With such a torrential development of features in March 2016, we here at Metricly feel pretty lucky to call the engineering team our own. Check out the highlights from this month’s releases below:

Relationship Tree Widget

Relationship Tree

The Relationship Tree widget visualizes how elements in your environment relate to each other. Add this widget to any Metricly dashboard to see how the selected element relates to the rest of your environment. From the widget, you are able to drill down into the element detail pages of any elements visualized in order to get more information.

The Relationship Tree is also available from the Element Detail page on the Relationships tab. Relationships are discovered automatically without the need for any manual configuration for association between Auto-Scaling Groups, Elastic Load Balancers, AWS EC2s, OS agents installed inside the EC2s, or plugin collectors that collect additional metrics from your stack.

Metricly StatsD Server

Metricly StatsD Server

Now you can integrate time-series data generated from your custom code with the Metricly Linux agent via our Metricly StatsD server that resides on the agent which can be installed on each of your servers. Both forward and listening settings are available by default with the agent configuration file.

In order to configure, first instrument a metric (such as method call latency or count) using your preferred StatsD library. StatsD libraries are available for all major programming languages such as Python, Go, NodeJS, Java, Ruby and many others. Then run your application(s) like normal and Metricly StatsD will do the rest of the work. Metric data is flushed every 60 seconds by default to the StatsD server; the same data is then picked up every 5 minutes and aggregated into a data point by the batch analytics cycle in Metricly. The data can be used for self-learning analysis, graphing, alerting, and reporting.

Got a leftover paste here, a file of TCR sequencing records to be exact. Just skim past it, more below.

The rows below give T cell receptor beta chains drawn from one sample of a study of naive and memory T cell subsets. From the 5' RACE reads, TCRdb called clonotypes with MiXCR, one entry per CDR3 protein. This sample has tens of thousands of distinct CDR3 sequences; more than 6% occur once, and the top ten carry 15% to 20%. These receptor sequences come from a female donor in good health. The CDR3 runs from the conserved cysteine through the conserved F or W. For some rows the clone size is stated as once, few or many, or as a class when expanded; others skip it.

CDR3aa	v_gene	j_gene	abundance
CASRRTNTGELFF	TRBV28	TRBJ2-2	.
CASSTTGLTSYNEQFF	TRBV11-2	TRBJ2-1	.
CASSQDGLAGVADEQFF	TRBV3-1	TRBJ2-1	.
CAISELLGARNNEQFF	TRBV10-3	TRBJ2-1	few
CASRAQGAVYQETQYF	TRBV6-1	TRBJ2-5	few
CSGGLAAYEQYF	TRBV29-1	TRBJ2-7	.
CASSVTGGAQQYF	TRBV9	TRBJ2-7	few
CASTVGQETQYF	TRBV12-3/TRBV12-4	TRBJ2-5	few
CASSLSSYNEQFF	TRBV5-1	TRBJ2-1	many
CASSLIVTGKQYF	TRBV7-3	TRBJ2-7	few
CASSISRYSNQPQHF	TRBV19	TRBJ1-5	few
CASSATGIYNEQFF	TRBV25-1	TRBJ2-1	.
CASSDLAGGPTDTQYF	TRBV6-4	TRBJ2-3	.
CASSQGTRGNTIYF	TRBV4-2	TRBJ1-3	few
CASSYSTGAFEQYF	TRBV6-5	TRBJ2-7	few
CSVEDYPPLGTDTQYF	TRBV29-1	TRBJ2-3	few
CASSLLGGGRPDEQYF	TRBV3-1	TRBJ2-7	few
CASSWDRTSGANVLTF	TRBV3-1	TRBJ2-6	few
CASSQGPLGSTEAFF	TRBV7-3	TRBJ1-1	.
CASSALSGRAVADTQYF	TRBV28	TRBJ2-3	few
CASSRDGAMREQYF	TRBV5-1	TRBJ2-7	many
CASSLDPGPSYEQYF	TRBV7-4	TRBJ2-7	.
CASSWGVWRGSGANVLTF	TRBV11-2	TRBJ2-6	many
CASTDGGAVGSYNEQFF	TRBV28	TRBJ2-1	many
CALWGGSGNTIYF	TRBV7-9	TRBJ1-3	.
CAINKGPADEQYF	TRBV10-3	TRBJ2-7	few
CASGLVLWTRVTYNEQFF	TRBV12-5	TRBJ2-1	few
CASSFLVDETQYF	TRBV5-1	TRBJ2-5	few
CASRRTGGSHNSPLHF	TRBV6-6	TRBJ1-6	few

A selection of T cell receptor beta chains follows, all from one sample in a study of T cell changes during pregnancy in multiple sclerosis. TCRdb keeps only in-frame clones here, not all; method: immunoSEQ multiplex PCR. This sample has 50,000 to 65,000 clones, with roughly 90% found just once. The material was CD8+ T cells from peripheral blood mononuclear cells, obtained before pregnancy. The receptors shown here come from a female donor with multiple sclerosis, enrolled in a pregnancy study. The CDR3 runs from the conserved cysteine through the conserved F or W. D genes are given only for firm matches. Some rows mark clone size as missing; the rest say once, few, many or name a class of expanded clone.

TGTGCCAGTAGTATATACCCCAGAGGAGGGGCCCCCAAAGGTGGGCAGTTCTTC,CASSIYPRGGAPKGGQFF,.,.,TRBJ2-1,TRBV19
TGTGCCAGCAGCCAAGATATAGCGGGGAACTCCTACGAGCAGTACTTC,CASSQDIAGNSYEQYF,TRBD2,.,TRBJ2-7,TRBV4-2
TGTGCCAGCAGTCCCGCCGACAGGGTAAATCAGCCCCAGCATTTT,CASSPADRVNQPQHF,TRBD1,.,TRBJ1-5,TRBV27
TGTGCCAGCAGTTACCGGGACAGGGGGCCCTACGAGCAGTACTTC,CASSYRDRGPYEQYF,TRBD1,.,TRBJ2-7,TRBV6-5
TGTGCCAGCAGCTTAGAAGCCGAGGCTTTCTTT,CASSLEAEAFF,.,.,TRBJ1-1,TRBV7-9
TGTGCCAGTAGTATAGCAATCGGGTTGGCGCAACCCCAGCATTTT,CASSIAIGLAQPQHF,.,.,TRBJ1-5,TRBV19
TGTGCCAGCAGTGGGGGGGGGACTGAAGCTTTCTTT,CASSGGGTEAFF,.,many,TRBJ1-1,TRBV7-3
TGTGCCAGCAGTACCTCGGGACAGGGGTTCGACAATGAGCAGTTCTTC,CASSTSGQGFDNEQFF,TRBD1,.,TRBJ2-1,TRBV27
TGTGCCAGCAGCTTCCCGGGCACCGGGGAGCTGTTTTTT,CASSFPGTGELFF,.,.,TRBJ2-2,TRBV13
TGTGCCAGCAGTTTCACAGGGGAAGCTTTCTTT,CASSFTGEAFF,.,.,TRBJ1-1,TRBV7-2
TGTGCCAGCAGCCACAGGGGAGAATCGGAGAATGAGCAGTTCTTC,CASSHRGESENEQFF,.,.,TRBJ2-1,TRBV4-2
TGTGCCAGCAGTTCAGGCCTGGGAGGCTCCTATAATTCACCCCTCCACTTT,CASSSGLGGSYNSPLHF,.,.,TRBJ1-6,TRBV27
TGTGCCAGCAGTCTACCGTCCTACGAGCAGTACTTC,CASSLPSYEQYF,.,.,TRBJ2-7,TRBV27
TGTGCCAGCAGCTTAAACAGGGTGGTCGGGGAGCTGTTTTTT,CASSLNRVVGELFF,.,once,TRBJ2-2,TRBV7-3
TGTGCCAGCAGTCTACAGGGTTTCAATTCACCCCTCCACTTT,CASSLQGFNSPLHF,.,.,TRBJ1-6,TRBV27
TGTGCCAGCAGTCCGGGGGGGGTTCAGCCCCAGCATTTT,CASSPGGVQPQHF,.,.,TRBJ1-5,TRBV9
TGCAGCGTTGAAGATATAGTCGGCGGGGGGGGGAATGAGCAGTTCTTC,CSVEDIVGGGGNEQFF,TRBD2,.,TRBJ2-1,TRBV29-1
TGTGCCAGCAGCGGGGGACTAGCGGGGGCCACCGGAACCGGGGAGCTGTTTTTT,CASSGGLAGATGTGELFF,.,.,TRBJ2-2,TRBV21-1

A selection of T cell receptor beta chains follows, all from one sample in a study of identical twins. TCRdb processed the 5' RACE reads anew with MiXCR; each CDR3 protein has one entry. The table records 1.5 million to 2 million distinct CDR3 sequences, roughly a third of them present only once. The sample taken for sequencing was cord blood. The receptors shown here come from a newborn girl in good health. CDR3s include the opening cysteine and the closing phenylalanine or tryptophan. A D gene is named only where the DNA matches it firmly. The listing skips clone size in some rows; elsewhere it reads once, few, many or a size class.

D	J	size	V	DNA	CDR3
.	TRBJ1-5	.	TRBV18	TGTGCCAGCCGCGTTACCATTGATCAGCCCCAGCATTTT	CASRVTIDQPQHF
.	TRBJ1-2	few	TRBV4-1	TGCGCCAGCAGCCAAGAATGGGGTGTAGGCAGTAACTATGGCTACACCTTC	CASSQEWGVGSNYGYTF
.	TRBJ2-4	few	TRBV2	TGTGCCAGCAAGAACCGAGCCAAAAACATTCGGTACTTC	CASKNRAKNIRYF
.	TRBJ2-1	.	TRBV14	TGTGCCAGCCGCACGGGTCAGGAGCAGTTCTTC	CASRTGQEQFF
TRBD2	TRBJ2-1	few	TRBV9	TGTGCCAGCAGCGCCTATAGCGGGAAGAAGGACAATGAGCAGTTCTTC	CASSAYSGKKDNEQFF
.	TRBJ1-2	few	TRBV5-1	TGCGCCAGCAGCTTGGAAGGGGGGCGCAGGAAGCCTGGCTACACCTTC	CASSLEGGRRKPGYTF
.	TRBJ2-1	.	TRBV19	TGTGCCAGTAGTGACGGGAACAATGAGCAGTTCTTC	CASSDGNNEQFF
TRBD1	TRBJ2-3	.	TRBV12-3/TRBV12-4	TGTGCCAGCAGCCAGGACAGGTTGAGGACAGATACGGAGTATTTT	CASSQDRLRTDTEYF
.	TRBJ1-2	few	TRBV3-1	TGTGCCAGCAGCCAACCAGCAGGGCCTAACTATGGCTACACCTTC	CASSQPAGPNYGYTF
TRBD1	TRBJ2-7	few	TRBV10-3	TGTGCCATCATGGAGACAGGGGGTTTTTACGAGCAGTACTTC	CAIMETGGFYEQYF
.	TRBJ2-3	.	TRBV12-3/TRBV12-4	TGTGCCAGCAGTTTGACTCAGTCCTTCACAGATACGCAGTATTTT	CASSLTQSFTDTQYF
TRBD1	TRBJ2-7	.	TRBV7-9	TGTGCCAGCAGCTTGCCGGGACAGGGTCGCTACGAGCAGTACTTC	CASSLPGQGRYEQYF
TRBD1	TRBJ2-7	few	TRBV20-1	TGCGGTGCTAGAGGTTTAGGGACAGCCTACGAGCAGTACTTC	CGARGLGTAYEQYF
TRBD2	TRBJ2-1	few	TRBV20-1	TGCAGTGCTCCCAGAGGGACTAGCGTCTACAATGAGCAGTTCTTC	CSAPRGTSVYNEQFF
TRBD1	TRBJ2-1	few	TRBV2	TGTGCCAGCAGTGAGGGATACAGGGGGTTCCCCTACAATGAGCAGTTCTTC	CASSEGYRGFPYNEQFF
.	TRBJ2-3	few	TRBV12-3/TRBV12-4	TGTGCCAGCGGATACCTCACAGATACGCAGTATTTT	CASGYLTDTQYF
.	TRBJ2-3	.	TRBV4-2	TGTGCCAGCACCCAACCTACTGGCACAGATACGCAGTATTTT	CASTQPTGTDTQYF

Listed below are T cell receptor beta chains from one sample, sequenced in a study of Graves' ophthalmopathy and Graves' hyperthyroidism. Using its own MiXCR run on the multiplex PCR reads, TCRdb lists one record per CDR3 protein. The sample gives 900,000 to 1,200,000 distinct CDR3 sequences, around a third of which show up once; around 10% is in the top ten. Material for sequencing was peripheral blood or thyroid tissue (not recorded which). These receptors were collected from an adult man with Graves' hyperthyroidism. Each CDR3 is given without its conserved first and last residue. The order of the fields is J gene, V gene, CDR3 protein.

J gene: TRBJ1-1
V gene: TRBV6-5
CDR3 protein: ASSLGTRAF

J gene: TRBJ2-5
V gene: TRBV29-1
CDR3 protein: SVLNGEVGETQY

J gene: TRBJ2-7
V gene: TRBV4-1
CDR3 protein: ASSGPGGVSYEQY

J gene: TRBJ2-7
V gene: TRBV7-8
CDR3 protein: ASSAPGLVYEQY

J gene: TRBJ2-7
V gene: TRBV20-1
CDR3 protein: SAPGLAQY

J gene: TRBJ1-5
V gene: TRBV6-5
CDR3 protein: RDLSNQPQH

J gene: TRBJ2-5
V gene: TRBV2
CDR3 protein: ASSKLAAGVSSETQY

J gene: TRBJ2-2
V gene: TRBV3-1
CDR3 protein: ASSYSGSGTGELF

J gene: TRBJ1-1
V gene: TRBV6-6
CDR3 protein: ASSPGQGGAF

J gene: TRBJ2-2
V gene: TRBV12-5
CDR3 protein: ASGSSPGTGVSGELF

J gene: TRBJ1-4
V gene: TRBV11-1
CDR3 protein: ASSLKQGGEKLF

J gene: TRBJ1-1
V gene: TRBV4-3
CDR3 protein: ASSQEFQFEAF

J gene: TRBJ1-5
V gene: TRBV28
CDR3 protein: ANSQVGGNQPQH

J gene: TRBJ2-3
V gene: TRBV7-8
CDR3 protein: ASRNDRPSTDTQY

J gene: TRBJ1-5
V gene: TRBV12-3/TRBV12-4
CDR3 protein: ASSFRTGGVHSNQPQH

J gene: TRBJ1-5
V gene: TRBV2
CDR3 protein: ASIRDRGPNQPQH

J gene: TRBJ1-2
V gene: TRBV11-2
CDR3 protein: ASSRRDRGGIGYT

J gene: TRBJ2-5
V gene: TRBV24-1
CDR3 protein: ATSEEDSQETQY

Dashboard TV Mode

TV mode

If you’re like us, you probably have a TV near the developers who are monitoring the environment for any events or drastic changes. Our engineering team created TV Mode for your DevOps crew: you can now set any dashboard to full-screen mode. This mode can also be configured to rotate across multiple dashboards after a set period of time, so you can see all of your important dashboards across your entire application stack at-a-glance and without having to lift a finger.

New Element Detail Pages

New Element Details Page

Element Detail pages have been updated to truly represent the most important details of your elements. On each Element Detail page you’ll find four tabs:

  • Summary: displays a pre-configured dashboard tailor-made to the selected element type. It utilizes the widgets already available to you in the widget library to convey the key performance indices for the element type.
  • Metrics: displays all the metrics available for the selected element. Information included is the metric’s friendly name, fully qualified name (FQN), unit, type, sparse data strategy (if defined), Datasource (where the metric/element comes from), and when the element was last updated. Click any metric to expand in-depth metric metadata and a graph of recent data (tied to the current time setting).
  • Policies: displays all the policies that include the selected element in the Policy’s scope. This tab offers the same functionality as the Policy Explorer.
  • Relationships: displays all the elements related to the selected element (if there are any.) You can click a related element’s name to open its respective element detail page.

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